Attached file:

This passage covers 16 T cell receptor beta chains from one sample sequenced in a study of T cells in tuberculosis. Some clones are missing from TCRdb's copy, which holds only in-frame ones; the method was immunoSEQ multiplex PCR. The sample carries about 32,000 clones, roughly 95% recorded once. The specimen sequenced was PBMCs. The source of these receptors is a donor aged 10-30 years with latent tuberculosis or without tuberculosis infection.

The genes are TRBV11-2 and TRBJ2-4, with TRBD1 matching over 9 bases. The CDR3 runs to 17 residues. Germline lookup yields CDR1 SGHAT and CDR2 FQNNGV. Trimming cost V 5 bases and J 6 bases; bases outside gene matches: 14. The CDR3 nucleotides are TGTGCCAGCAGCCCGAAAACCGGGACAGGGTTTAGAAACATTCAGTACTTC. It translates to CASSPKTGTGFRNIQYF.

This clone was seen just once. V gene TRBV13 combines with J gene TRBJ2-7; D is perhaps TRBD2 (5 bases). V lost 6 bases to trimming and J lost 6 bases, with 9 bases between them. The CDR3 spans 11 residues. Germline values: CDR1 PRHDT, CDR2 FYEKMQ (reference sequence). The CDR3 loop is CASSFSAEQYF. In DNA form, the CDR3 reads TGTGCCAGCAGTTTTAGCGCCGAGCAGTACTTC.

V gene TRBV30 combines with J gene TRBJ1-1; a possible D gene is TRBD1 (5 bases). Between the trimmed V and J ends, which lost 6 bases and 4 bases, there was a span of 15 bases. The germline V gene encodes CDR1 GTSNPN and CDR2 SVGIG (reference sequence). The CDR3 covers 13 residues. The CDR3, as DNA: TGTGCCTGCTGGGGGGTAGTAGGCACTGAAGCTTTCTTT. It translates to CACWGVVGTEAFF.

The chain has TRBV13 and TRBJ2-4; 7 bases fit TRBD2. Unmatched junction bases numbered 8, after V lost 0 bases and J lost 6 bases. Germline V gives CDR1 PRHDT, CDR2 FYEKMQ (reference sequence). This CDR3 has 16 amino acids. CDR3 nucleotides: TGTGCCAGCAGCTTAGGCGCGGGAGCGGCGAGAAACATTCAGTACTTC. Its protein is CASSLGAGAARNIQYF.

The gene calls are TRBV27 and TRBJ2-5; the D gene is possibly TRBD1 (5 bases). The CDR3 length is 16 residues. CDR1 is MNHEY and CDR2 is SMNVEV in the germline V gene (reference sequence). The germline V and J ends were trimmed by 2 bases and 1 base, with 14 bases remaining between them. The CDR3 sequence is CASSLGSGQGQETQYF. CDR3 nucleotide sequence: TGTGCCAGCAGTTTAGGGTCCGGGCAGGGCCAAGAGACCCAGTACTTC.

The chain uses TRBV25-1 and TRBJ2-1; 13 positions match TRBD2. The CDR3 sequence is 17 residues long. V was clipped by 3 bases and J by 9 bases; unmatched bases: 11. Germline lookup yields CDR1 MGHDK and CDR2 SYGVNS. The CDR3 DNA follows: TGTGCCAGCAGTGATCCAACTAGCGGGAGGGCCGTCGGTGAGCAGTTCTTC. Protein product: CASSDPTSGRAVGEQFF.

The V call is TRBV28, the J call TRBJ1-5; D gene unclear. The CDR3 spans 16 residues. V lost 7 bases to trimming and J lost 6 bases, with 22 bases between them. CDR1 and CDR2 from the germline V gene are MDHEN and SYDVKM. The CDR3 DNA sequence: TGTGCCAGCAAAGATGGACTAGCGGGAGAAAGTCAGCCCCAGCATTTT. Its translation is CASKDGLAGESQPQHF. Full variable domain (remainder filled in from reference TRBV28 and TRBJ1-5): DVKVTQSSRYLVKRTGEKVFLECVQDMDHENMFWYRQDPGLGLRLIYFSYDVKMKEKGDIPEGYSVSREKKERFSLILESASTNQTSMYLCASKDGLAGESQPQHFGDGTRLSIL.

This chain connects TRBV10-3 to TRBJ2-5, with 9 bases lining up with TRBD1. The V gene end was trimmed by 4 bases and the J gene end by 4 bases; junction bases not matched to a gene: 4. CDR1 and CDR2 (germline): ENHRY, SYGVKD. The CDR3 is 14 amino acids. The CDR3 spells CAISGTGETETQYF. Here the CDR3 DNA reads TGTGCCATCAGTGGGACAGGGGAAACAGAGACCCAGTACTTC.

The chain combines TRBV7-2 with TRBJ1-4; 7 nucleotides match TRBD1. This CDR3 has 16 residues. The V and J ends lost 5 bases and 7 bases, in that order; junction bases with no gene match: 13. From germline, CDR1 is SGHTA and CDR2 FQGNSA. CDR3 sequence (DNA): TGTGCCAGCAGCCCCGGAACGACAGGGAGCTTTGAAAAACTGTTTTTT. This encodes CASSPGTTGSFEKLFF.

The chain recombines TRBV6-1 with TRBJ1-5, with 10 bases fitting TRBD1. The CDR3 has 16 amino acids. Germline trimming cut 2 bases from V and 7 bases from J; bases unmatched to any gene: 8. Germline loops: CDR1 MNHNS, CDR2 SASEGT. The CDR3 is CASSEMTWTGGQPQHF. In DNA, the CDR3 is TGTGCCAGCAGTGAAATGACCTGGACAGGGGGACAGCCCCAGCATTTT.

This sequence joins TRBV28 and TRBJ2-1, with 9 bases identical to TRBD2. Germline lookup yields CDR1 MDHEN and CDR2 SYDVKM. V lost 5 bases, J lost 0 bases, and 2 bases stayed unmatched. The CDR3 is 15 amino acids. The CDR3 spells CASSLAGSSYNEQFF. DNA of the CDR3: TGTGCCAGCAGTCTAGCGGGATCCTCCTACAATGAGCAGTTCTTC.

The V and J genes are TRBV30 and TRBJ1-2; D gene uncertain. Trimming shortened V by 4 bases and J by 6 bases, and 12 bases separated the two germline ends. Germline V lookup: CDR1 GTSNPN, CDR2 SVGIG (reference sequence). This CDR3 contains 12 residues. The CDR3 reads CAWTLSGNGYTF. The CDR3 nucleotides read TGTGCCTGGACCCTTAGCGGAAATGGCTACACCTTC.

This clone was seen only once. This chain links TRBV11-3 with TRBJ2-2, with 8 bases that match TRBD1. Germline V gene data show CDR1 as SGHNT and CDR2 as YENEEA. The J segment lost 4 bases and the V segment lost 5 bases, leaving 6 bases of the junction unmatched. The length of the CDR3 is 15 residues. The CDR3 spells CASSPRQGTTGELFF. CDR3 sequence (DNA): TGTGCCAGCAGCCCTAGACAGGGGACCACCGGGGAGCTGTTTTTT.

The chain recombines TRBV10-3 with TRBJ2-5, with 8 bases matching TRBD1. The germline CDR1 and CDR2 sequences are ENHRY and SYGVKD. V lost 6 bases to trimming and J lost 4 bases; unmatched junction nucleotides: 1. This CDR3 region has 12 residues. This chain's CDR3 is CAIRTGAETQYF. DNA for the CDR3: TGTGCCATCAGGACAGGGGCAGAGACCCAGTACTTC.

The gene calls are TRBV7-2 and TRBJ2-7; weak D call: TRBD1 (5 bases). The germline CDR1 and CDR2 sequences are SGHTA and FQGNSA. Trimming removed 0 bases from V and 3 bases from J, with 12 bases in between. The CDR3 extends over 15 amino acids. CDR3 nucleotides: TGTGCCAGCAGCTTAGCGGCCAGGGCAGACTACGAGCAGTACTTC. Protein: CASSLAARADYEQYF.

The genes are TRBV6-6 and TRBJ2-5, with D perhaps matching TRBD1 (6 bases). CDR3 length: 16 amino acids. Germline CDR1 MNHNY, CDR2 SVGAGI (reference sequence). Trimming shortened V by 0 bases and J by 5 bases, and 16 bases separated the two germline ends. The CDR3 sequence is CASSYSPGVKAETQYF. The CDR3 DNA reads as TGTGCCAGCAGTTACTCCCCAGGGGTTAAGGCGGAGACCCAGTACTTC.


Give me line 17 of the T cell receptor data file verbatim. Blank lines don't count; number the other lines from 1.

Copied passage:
The genes are TRBV6-6 and TRBJ2-5, with D perhaps matching TRBD1 (6 bases). CDR3 length: 16 amino acids. Germline CDR1 MNHNY, CDR2 SVGAGI (reference sequence). Trimming shortened V by 0 bases and J by 5 bases, and 16 bases separated the two germline ends. The CDR3 sequence is CASSYSPGVKAETQYF. The CDR3 DNA reads as TGTGCCAGCAGTTACTCCCCAGGGGTTAAGGCGGAGACCCAGTACTTC.